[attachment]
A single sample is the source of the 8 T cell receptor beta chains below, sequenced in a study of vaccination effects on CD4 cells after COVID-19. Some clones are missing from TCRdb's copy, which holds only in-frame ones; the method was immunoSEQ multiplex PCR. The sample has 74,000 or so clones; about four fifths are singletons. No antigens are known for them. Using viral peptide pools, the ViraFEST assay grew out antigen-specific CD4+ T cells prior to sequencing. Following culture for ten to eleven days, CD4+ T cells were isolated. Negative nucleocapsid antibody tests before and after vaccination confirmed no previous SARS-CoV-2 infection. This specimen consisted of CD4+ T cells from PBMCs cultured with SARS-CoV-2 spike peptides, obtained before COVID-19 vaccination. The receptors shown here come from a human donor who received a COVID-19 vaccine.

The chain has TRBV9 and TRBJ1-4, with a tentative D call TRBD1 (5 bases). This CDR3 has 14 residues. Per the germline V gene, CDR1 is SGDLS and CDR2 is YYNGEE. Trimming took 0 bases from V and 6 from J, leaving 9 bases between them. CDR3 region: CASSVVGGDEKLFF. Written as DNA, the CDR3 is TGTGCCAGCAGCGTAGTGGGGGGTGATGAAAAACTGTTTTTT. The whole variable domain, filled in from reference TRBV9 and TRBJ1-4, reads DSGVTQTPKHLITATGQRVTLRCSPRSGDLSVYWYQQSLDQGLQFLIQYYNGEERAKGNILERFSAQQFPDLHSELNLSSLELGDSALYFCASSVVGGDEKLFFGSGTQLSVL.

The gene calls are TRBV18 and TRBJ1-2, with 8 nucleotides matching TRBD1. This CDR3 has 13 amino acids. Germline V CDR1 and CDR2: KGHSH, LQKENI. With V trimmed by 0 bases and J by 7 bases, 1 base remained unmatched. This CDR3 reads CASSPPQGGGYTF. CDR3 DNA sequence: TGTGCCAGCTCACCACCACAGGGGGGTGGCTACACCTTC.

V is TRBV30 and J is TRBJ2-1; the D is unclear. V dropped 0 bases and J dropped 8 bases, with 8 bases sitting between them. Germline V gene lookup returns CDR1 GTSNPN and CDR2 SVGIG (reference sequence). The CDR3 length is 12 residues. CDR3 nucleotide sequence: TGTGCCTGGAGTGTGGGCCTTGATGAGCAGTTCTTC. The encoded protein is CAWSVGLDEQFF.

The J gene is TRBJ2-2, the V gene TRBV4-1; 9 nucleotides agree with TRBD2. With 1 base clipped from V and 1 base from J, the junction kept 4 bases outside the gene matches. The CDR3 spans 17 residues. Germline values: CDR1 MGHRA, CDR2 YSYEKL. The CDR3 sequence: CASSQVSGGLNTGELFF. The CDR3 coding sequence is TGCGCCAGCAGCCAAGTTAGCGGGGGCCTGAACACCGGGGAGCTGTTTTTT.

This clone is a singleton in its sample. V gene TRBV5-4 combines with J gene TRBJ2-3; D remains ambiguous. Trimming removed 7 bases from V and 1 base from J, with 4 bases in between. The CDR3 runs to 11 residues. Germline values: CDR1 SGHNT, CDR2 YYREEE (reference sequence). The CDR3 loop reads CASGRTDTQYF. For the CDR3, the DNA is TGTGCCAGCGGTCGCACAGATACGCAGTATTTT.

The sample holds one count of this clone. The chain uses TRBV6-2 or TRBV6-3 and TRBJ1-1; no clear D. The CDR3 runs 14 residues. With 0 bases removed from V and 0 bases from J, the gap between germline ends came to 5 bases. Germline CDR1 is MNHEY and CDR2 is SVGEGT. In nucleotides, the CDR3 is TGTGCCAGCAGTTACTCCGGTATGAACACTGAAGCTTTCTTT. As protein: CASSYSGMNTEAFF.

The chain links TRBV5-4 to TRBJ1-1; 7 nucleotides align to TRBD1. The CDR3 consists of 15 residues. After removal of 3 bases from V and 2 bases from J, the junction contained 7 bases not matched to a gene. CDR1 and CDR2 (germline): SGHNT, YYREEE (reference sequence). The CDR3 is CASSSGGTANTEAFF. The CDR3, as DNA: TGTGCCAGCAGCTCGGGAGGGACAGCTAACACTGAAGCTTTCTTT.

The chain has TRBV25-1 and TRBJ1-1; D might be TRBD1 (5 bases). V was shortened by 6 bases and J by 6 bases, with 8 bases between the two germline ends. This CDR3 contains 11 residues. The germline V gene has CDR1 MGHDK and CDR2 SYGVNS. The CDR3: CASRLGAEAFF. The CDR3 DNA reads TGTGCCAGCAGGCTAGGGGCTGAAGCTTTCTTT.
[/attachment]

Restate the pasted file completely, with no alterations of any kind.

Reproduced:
A single sample is the source of the 8 T cell receptor beta chains below, sequenced in a study of vaccination effects on CD4 cells after COVID-19. Some clones are missing from TCRdb's copy, which holds only in-frame ones; the method was immunoSEQ multiplex PCR. The sample has 74,000 or so clones; about four fifths are singletons. No antigens are known for them. Using viral peptide pools, the ViraFEST assay grew out antigen-specific CD4+ T cells prior to sequencing. Following culture for ten to eleven days, CD4+ T cells were isolated. Negative nucleocapsid antibody tests before and after vaccination confirmed no previous SARS-CoV-2 infection. This specimen consisted of CD4+ T cells from PBMCs cultured with SARS-CoV-2 spike peptides, obtained before COVID-19 vaccination. The receptors shown here come from a human donor who received a COVID-19 vaccine.

The chain has TRBV9 and TRBJ1-4, with a tentative D call TRBD1 (5 bases). This CDR3 has 14 residues. Per the germline V gene, CDR1 is SGDLS and CDR2 is YYNGEE. Trimming took 0 bases from V and 6 from J, leaving 9 bases between them. CDR3 region: CASSVVGGDEKLFF. Written as DNA, the CDR3 is TGTGCCAGCAGCGTAGTGGGGGGTGATGAAAAACTGTTTTTT. The whole variable domain, filled in from reference TRBV9 and TRBJ1-4, reads DSGVTQTPKHLITATGQRVTLRCSPRSGDLSVYWYQQSLDQGLQFLIQYYNGEERAKGNILERFSAQQFPDLHSELNLSSLELGDSALYFCASSVVGGDEKLFFGSGTQLSVL.

The gene calls are TRBV18 and TRBJ1-2, with 8 nucleotides matching TRBD1. This CDR3 has 13 amino acids. Germline V CDR1 and CDR2: KGHSH, LQKENI. With V trimmed by 0 bases and J by 7 bases, 1 base remained unmatched. This CDR3 reads CASSPPQGGGYTF. CDR3 DNA sequence: TGTGCCAGCTCACCACCACAGGGGGGTGGCTACACCTTC.

V is TRBV30 and J is TRBJ2-1; the D is unclear. V dropped 0 bases and J dropped 8 bases, with 8 bases sitting between them. Germline V gene lookup returns CDR1 GTSNPN and CDR2 SVGIG (reference sequence). The CDR3 length is 12 residues. CDR3 nucleotide sequence: TGTGCCTGGAGTGTGGGCCTTGATGAGCAGTTCTTC. The encoded protein is CAWSVGLDEQFF.

The J gene is TRBJ2-2, the V gene TRBV4-1; 9 nucleotides agree with TRBD2. With 1 base clipped from V and 1 base from J, the junction kept 4 bases outside the gene matches. The CDR3 spans 17 residues. Germline values: CDR1 MGHRA, CDR2 YSYEKL. The CDR3 sequence: CASSQVSGGLNTGELFF. The CDR3 coding sequence is TGCGCCAGCAGCCAAGTTAGCGGGGGCCTGAACACCGGGGAGCTGTTTTTT.

This clone is a singleton in its sample. V gene TRBV5-4 combines with J gene TRBJ2-3; D remains ambiguous. Trimming removed 7 bases from V and 1 base from J, with 4 bases in between. The CDR3 runs to 11 residues. Germline values: CDR1 SGHNT, CDR2 YYREEE (reference sequence). The CDR3 loop reads CASGRTDTQYF. For the CDR3, the DNA is TGTGCCAGCGGTCGCACAGATACGCAGTATTTT.

The sample holds one count of this clone. The chain uses TRBV6-2 or TRBV6-3 and TRBJ1-1; no clear D. The CDR3 runs 14 residues. With 0 bases removed from V and 0 bases from J, the gap between germline ends came to 5 bases. Germline CDR1 is MNHEY and CDR2 is SVGEGT. In nucleotides, the CDR3 is TGTGCCAGCAGTTACTCCGGTATGAACACTGAAGCTTTCTTT. As protein: CASSYSGMNTEAFF.

The chain links TRBV5-4 to TRBJ1-1; 7 nucleotides align to TRBD1. The CDR3 consists of 15 residues. After removal of 3 bases from V and 2 bases from J, the junction contained 7 bases not matched to a gene. CDR1 and CDR2 (germline): SGHNT, YYREEE (reference sequence). The CDR3 is CASSSGGTANTEAFF. The CDR3, as DNA: TGTGCCAGCAGCTCGGGAGGGACAGCTAACACTGAAGCTTTCTTT.

The chain has TRBV25-1 and TRBJ1-1; D might be TRBD1 (5 bases). V was shortened by 6 bases and J by 6 bases, with 8 bases between the two germline ends. This CDR3 contains 11 residues. The germline V gene has CDR1 MGHDK and CDR2 SYGVNS. The CDR3: CASRLGAEAFF. The CDR3 DNA reads TGTGCCAGCAGGCTAGGGGCTGAAGCTTTCTTT.